The immersive booth technology is the brainchild of Andy Roberts, the founder of Rogue Lumens, a technology company in Adelaide, South Australia.
In a previous role, Roberts had travelled the world attending conferences and was constantly uninspired by the static displays of posters and logos on show.
“At an exhibition in October 2016 I was standing there and it occurred to me that we could do a lot more in a booth by introducing new technology,” said Roberts.
He first looked into incorporating augmented or virtual reality but found the technology was not ready for a mass market.
“The uncomfortable interruption of having someone ask you to put something over your face in a crowded room is such that you just can’t do it. But we wanted to find a way we could produce an immersive type experience without having to interrupt someone naturally,” he said.
Roberts and his team came up with a software program that allows projectors to seamlessly turn the three sides of a standard 9sq m booth into screens.
The software package allows companies to upload photos or videos and easily produce them into an eye-catching display that moves across all three walls. Companies can also upload professionally-produced work.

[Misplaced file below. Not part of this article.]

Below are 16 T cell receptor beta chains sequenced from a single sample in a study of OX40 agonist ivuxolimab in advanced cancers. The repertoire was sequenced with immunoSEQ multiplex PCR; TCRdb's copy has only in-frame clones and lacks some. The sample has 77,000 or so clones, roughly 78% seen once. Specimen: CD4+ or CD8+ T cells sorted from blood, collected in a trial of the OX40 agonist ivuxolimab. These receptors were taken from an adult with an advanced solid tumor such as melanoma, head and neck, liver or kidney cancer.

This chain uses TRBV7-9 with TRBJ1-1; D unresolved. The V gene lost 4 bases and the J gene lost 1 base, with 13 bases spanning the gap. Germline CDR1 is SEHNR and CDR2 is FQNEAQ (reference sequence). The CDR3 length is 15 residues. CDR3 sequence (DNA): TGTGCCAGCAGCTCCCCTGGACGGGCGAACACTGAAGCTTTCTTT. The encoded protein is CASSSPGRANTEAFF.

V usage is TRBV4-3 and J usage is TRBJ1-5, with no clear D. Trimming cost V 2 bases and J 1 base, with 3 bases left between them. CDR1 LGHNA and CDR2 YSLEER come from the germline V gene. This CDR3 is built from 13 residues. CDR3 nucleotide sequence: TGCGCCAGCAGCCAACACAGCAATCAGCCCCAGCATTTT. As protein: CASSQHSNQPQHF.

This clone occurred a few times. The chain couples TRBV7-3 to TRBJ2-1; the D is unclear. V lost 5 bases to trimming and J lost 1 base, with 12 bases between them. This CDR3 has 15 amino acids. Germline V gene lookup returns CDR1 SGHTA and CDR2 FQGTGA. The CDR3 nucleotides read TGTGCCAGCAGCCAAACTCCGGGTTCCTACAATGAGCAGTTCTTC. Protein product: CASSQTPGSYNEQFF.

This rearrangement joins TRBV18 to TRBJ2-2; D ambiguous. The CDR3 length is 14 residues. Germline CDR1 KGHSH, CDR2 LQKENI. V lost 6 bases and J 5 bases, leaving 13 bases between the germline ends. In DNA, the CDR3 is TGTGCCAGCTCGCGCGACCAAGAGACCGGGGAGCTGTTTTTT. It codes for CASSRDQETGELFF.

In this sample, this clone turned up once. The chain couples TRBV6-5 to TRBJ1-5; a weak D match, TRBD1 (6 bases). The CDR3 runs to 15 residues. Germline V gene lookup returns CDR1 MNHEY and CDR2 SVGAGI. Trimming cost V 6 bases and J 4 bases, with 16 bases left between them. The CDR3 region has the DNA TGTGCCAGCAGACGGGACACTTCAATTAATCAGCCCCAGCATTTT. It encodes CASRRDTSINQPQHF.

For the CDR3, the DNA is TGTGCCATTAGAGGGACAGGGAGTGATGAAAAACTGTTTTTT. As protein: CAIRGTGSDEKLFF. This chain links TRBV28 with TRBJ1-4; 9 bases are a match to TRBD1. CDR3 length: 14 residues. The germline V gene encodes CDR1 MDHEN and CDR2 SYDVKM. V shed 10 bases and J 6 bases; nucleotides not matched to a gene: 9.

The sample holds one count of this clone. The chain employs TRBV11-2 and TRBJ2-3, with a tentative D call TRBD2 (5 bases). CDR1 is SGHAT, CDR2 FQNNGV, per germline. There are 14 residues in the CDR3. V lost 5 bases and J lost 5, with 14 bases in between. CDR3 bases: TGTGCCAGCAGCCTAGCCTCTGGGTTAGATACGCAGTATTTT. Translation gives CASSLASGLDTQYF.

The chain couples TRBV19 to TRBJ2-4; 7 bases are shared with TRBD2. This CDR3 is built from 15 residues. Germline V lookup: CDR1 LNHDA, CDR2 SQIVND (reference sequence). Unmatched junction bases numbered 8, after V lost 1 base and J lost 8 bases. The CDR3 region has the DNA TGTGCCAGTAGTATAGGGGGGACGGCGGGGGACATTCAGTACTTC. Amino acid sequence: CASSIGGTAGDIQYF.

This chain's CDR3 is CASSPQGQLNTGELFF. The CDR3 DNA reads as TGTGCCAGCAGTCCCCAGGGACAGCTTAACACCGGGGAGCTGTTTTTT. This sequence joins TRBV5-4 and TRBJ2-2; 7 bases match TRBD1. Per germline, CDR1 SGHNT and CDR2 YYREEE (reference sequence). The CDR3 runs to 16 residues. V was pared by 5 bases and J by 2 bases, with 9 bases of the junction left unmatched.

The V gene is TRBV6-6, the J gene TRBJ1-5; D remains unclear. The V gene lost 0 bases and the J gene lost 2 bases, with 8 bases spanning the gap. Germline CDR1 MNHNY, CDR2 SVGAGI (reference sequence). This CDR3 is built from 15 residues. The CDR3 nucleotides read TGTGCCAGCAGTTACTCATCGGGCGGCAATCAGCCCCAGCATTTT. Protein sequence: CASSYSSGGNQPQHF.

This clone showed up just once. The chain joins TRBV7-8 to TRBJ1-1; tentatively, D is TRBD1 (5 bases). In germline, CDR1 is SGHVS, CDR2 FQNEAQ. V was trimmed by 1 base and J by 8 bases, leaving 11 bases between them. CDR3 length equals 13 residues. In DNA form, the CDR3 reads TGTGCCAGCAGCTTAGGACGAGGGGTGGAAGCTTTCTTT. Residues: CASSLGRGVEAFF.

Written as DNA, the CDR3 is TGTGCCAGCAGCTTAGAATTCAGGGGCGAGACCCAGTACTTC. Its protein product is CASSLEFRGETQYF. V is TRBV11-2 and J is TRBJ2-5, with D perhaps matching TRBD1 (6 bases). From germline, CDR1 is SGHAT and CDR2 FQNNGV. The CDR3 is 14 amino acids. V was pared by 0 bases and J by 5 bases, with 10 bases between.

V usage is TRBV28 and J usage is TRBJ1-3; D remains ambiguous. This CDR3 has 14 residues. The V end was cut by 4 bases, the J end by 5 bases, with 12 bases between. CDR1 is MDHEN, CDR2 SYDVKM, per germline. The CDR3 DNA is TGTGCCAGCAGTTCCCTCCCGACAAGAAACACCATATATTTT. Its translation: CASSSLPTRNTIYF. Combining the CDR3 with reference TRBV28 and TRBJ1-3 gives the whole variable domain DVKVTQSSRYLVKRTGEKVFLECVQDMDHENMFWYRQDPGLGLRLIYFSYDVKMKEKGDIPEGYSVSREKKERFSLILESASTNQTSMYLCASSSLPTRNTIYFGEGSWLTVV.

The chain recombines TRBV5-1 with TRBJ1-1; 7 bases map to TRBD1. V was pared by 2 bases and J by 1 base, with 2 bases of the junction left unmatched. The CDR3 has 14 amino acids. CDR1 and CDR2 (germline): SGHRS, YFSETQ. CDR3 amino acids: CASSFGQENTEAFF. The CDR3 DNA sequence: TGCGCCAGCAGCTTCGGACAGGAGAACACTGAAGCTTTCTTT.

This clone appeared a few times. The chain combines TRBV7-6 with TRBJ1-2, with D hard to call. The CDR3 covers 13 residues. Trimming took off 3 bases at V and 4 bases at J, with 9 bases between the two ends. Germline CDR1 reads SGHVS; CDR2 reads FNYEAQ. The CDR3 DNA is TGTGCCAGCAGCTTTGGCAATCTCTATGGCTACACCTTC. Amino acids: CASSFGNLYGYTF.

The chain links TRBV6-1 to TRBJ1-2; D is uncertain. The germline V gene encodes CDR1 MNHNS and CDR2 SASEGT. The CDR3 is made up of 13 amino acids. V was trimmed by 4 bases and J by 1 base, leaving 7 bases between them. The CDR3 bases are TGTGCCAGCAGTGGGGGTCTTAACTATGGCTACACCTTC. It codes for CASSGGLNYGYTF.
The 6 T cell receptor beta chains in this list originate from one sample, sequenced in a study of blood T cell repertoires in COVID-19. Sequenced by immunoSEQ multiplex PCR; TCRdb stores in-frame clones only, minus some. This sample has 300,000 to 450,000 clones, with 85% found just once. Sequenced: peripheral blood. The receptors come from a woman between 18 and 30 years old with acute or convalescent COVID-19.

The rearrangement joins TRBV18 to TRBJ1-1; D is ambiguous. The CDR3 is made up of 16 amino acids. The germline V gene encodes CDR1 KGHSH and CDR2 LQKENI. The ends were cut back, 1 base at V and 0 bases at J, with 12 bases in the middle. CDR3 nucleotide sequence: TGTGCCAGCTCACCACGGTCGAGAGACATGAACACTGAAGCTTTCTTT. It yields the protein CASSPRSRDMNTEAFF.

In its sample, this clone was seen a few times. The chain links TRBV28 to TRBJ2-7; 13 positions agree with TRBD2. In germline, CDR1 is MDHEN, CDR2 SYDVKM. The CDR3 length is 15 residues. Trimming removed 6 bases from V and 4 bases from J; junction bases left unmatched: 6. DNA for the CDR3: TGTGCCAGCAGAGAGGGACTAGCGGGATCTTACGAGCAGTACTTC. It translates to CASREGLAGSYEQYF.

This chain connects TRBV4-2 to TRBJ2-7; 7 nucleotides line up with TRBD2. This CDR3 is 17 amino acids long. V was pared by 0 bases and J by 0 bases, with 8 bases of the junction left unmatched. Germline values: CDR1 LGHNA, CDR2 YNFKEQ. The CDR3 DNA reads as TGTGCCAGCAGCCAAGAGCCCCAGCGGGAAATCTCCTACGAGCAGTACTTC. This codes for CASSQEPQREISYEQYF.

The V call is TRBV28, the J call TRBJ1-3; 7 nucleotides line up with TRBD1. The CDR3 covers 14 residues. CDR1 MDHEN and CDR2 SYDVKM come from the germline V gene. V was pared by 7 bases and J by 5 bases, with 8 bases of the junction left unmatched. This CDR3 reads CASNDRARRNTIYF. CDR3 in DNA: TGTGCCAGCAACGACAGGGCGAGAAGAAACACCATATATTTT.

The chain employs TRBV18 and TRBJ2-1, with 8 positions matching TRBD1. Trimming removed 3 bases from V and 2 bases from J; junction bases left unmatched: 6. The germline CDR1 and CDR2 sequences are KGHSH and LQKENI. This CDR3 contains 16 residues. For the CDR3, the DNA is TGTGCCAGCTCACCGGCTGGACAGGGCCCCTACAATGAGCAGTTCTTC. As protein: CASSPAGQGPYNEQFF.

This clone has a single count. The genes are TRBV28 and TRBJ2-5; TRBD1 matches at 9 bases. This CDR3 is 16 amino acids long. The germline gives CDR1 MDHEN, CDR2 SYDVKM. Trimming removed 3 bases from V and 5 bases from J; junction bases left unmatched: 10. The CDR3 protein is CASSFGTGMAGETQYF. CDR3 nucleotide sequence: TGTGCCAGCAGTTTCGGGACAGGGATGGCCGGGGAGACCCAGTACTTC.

“We built our own software and web portal to solve how we would populate this size of screen,” said Roberts.
The web portal allows users to see what their booth would look like from all angles as people approach the stall, and incorporates a human outline to ensure the scale is correct.
“It is all put together with a bespoke interface that companies can make with their own content – such as photos and video – and the software scales it,” said Roberts.
“We’ve had the luxury of actually being in the position of being at exhibitions so we are solving a problem we’ve had ourselves. We were thinking about the tools we would have wanted and we would have needed, which gives a very different insight on how you approach the problem.”
The business model is to approach expo hire companies to lease the technology for large conferences, which will keep prices comparable to normal booth kit out fees.
Roberts displayed the technology at the Adelaide Convention Centre this month, highlighting the work of IIoT company Dematec Automation.
“Because we have approached this with a price sensitive mindset there are no consumables, just a bit of labour, and this brings the price down,” said Roberts.
“We want to make a difference to conferences. We want to make sure that lots of booths look good, not just one or two, and that’s why we have worked hard to bring the price point down to a point that is acceptable to the people who are going to be exhibiting.”Jump to next article